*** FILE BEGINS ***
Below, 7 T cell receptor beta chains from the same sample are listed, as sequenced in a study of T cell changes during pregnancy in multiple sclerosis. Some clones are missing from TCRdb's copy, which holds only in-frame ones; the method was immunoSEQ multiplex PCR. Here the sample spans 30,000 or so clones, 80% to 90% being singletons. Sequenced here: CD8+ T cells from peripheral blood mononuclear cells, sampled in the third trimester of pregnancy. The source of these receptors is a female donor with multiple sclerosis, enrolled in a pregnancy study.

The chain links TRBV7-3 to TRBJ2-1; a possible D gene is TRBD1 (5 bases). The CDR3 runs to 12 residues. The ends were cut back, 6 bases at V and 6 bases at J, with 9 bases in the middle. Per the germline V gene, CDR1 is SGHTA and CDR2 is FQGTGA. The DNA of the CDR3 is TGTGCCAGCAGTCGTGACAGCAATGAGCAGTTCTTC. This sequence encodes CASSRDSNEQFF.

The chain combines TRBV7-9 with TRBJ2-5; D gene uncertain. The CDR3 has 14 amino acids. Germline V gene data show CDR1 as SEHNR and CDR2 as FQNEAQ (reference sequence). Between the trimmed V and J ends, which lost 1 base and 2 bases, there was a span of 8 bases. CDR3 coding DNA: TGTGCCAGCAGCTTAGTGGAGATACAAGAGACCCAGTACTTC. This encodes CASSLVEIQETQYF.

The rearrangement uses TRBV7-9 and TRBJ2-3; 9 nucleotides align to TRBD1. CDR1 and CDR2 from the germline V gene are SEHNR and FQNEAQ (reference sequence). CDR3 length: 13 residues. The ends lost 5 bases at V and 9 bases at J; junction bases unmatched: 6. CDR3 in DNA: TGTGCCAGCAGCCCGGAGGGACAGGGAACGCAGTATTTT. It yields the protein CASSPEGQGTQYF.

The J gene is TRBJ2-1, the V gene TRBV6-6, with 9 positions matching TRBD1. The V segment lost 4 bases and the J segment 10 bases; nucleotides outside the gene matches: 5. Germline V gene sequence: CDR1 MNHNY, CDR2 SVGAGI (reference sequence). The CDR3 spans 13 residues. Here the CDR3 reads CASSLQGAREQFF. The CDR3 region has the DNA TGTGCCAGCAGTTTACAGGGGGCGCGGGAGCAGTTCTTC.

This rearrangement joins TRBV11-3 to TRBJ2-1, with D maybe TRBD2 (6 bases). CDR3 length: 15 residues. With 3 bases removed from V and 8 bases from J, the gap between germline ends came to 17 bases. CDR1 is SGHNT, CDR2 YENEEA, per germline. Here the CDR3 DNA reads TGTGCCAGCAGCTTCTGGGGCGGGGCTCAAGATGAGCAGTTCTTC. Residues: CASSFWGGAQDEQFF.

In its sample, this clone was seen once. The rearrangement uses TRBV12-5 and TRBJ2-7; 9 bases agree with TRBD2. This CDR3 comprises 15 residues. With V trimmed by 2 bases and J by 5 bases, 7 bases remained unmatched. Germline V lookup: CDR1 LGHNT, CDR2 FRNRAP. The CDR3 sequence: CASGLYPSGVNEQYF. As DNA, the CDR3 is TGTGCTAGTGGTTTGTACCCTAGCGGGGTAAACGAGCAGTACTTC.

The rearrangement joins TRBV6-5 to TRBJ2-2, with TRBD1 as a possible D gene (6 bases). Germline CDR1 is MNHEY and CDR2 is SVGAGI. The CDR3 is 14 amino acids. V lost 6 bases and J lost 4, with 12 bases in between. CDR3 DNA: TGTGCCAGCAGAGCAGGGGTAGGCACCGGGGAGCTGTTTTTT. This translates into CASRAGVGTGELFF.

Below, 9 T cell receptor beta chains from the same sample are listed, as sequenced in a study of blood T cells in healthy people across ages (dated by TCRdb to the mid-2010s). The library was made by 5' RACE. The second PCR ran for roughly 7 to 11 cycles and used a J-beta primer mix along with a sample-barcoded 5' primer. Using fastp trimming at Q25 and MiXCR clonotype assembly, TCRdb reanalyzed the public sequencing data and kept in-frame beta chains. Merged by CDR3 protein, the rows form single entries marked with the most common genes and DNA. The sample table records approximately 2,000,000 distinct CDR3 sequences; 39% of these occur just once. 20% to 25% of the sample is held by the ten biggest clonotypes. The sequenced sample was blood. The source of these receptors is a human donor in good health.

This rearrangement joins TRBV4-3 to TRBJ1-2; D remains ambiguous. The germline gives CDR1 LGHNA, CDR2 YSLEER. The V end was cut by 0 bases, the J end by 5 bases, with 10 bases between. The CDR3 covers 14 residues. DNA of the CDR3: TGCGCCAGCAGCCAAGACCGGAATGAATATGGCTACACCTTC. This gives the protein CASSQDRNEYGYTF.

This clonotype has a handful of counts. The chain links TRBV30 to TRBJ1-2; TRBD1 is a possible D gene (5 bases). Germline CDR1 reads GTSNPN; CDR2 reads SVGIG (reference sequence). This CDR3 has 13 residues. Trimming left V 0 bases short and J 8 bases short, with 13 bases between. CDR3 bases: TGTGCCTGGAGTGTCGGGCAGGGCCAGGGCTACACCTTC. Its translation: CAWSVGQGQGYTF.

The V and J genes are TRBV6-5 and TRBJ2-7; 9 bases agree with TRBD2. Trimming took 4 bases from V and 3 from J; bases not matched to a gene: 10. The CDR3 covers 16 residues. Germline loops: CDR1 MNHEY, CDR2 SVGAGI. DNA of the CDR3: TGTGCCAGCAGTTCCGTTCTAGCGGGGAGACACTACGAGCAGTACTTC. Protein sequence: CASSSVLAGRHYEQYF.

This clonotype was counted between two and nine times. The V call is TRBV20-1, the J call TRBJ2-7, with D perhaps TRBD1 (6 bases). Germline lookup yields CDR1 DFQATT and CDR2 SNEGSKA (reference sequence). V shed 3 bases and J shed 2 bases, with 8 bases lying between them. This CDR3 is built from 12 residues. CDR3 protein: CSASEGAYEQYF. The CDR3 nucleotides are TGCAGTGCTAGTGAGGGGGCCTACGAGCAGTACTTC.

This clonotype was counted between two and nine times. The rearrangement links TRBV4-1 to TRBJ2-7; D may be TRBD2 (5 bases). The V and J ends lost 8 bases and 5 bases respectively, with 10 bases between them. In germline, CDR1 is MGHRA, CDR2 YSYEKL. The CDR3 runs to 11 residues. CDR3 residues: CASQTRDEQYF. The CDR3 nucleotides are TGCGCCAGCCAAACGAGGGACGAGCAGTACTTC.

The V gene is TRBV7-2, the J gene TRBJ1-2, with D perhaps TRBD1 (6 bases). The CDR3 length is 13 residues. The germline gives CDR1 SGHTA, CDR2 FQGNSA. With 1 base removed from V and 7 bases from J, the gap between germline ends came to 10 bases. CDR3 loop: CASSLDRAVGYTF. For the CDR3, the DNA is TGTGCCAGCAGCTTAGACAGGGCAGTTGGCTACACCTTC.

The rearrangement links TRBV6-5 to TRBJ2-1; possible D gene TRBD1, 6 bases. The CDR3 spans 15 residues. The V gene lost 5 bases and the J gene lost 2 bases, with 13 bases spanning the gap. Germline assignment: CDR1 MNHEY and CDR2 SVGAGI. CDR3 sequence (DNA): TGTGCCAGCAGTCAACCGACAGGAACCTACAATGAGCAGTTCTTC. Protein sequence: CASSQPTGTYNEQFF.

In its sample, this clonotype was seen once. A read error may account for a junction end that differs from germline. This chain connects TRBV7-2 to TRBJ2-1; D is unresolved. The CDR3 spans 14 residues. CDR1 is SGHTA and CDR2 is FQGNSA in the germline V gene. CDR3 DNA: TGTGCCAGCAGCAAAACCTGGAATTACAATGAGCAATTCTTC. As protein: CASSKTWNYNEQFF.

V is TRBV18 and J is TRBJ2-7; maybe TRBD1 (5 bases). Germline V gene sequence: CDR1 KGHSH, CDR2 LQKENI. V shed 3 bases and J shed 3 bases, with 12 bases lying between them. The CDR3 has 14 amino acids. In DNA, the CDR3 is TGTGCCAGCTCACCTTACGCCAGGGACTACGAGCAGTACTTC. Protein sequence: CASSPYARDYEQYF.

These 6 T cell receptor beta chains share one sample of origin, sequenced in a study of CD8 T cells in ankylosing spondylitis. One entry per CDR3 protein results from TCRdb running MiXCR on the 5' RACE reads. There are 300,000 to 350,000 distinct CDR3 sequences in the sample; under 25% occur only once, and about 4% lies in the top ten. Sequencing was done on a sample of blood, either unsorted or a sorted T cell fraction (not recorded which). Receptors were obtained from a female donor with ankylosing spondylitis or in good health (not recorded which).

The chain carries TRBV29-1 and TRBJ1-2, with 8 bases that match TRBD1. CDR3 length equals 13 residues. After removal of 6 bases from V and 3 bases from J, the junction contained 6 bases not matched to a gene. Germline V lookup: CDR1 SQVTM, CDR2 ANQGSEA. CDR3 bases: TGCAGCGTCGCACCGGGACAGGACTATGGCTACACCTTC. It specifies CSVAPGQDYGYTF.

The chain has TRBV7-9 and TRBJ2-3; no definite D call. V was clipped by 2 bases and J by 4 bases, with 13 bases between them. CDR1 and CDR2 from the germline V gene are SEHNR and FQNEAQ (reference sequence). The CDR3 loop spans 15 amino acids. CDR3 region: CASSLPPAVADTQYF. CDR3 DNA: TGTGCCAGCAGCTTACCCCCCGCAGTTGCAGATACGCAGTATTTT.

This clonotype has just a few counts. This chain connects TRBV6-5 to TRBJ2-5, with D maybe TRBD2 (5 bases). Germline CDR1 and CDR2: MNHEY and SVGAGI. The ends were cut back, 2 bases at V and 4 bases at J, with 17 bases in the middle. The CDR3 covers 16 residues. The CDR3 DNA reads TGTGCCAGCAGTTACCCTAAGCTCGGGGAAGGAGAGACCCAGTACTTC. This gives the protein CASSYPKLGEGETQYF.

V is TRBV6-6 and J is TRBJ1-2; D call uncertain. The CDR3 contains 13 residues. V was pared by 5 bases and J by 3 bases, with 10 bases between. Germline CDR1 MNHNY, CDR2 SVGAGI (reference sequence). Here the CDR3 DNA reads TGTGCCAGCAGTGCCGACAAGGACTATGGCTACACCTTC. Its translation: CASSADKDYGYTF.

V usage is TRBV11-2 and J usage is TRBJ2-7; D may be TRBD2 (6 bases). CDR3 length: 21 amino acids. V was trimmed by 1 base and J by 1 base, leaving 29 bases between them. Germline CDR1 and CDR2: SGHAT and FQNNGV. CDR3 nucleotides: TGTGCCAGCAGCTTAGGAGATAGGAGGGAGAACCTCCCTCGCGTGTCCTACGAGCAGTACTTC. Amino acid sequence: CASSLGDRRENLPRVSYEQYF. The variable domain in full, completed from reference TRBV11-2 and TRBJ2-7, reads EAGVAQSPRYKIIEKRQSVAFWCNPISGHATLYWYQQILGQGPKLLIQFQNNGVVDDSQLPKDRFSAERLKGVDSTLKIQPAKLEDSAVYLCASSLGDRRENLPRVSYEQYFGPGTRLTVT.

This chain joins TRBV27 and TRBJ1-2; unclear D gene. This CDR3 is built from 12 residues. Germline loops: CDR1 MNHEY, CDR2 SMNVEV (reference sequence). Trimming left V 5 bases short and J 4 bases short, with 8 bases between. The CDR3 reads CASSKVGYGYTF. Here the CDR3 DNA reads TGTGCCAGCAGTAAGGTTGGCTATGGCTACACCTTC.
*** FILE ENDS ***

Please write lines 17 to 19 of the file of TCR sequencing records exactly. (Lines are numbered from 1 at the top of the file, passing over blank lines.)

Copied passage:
In its sample, this clonotype was seen once. A read error may account for a junction end that differs from germline. This chain connects TRBV7-2 to TRBJ2-1; D is unresolved. The CDR3 spans 14 residues. CDR1 is SGHTA and CDR2 is FQGNSA in the germline V gene. CDR3 DNA: TGTGCCAGCAGCAAAACCTGGAATTACAATGAGCAATTCTTC. As protein: CASSKTWNYNEQFF.

V is TRBV18 and J is TRBJ2-7; maybe TRBD1 (5 bases). Germline V gene sequence: CDR1 KGHSH, CDR2 LQKENI. V shed 3 bases and J shed 3 bases, with 12 bases lying between them. The CDR3 has 14 amino acids. In DNA, the CDR3 is TGTGCCAGCTCACCTTACGCCAGGGACTACGAGCAGTACTTC. Protein sequence: CASSPYARDYEQYF.

These 6 T cell receptor beta chains share one sample of origin, sequenced in a study of CD8 T cells in ankylosing spondylitis. One entry per CDR3 protein results from TCRdb running MiXCR on the 5' RACE reads. There are 300,000 to 350,000 distinct CDR3 sequences in the sample; under 25% occur only once, and about 4% lies in the top ten. Sequencing was done on a sample of blood, either unsorted or a sorted T cell fraction (not recorded which). Receptors were obtained from a female donor with ankylosing spondylitis or in good health (not recorded which).